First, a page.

I am often asked to speak to parent groups, to provide my perspective on the risks our kids face and provide my advice on what parents can do to minimize these risks. After blathering on about this topic many years ago during an interview on KFOR radio, I wrote down some of these tips. Reading them now, nearly a quarter century later, is somewhat amusing.
Tuesday night, I found myself in the gymnasium at St. Teresa's School, talking to another parents group on the same topic, with a more up-to-date message about those things that have changed since 1990. Towards the end, I said something rather provocative, to the effect that today is the golden age of parenting. What I meant by that is that in many respects there hasn't been a better time than today (at least during my lifetime) to be a parent of a teenager.
I explained my rationale: the number one threat to the well being of teenagers is a motor vehicle crash. Traffic crashes are down dramatically in Lincoln and nationwide during the past three decades. The rate of fatal crashes per million miles driven has been slashed by more than half. Lots of things underlie this. Consider the improvements in safety equipment like seatbelts, airbags, antilock brakes, lighting systems, stability control, bike helmets, crumple zones, defrosters, and high-visibility gear. Roadway engineering improvements have been made, drunk driving is taken much more seriously, and an entire field of emergency medicine has matured with remarkable results. In some communities, mortuaries used to do double duty as ambulance services. Now, paramedics are performing life-saving procedures in the field and the emergency care starts immediately upon their arrival.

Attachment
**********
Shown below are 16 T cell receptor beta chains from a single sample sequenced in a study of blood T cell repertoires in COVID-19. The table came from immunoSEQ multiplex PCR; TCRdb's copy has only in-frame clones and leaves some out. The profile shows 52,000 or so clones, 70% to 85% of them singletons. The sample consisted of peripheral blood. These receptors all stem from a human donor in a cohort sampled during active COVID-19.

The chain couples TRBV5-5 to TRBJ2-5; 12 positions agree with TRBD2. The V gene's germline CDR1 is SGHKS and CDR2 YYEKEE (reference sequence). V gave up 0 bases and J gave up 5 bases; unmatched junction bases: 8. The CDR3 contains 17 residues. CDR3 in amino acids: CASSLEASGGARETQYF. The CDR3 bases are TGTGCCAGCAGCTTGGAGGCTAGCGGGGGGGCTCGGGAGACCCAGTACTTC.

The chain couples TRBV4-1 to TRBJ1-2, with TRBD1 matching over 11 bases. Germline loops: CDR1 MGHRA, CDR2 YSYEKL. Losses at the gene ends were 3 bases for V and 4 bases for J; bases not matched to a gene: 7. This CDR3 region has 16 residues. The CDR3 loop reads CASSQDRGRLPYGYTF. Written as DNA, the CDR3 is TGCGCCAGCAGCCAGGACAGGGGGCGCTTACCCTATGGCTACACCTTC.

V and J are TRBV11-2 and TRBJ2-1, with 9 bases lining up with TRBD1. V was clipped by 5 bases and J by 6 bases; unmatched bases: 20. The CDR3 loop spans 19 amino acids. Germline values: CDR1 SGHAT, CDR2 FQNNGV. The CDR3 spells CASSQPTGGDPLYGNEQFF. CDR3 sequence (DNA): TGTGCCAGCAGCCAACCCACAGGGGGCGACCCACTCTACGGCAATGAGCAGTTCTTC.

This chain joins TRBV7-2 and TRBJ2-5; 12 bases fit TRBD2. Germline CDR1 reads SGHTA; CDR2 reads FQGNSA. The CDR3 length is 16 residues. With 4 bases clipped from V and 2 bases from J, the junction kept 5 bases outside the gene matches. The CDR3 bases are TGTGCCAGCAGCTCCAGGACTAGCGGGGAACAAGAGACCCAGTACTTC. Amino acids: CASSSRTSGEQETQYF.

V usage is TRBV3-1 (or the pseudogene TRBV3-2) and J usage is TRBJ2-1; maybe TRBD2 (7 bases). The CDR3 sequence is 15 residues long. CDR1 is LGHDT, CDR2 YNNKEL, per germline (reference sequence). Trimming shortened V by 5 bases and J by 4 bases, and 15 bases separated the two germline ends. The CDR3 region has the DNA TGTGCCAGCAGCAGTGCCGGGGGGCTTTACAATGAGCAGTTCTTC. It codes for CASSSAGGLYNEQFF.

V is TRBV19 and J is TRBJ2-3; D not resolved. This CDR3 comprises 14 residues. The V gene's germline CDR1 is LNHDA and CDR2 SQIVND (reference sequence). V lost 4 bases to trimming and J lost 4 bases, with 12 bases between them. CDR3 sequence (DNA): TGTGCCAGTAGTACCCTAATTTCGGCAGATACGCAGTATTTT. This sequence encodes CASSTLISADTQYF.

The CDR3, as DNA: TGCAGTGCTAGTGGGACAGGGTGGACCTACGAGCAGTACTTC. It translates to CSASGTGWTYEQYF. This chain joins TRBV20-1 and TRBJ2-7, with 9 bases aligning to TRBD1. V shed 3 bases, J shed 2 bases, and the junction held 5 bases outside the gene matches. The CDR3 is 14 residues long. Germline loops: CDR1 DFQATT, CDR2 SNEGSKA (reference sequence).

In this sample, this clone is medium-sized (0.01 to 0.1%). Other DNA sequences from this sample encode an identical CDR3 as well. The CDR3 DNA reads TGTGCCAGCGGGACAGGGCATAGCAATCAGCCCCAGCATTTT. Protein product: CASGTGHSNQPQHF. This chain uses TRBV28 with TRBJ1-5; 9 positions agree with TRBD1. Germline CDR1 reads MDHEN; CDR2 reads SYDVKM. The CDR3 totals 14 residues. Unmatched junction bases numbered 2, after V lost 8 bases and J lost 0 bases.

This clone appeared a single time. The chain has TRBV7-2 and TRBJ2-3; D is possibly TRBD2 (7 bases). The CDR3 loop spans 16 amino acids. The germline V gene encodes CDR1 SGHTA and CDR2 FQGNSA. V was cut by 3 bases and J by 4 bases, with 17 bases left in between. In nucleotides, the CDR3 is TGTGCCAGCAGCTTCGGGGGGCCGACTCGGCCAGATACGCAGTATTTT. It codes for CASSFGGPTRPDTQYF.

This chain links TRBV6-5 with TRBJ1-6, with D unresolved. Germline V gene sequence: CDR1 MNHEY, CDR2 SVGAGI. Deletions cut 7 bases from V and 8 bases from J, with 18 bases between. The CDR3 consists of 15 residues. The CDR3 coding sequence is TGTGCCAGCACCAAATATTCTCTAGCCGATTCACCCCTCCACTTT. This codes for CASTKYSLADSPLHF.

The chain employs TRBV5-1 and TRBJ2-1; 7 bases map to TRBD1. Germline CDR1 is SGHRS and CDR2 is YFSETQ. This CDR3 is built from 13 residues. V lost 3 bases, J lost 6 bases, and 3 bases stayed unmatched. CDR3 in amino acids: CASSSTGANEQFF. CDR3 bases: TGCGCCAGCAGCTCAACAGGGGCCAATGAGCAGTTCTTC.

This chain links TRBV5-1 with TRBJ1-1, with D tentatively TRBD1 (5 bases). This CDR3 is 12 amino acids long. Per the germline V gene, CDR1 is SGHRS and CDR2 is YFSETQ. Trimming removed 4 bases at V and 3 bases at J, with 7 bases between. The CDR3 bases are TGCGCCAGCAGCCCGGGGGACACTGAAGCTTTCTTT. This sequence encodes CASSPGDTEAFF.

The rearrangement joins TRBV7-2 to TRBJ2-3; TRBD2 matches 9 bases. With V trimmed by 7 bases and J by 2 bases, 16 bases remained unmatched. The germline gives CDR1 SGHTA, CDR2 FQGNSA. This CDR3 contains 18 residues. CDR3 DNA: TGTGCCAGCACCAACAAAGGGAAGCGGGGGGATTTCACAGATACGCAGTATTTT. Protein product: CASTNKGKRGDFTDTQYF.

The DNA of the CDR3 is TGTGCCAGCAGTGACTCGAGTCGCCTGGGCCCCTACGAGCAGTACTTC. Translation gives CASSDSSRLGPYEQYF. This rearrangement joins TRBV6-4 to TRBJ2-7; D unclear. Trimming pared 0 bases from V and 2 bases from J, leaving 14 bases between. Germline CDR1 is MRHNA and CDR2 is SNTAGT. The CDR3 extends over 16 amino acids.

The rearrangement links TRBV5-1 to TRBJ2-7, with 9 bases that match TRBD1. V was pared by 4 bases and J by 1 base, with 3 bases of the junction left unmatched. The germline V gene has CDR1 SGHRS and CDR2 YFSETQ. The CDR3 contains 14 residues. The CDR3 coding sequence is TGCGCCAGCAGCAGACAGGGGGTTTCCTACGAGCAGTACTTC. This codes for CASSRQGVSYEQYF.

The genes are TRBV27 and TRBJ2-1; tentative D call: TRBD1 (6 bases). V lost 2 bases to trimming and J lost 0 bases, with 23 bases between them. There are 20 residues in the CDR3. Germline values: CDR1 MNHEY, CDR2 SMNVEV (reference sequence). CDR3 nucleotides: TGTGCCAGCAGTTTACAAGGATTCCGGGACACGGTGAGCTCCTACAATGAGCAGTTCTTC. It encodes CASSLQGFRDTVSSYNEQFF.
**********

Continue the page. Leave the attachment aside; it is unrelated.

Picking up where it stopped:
In addition to improved traffic safety, other things have changed since 1990. A parent today can normally be in instant communication with a teenager at any time from any place. If you want, you can know precisely where your teen is, and what his maximum speed was this week. Because of social media, an attentive parent has opportunities to spot the early signs of problematic behavior and intervene before catastrophe strikes. And the crime rate is lower--considerably so.
To be sure, there are some new risks that have emerged during that same time, that we would not have dreamed of in 1990 (sharing selfies of your private parts and texting while driving come immediately to mind), but on balance, kids are safer today by a big margin, despite the perception to the contrary.
Here's a problem though: many mistakes in judgement teens made in earlier generations simply disappeared after a few years. No one remembered, and the records, if any, were protected by their practical obscurity. Today, a screw up lives on and can come back to bite many years later. That arrest in Panama Beach will now be a Google search away, and the selfie once out there, will not fade and cannot be pulled back. We are just now beginning to see the surfacing of past peccadilloes from the bowels of the Internet to hurt young adults who never dreamed at the time that they would be revisited in the future by their past.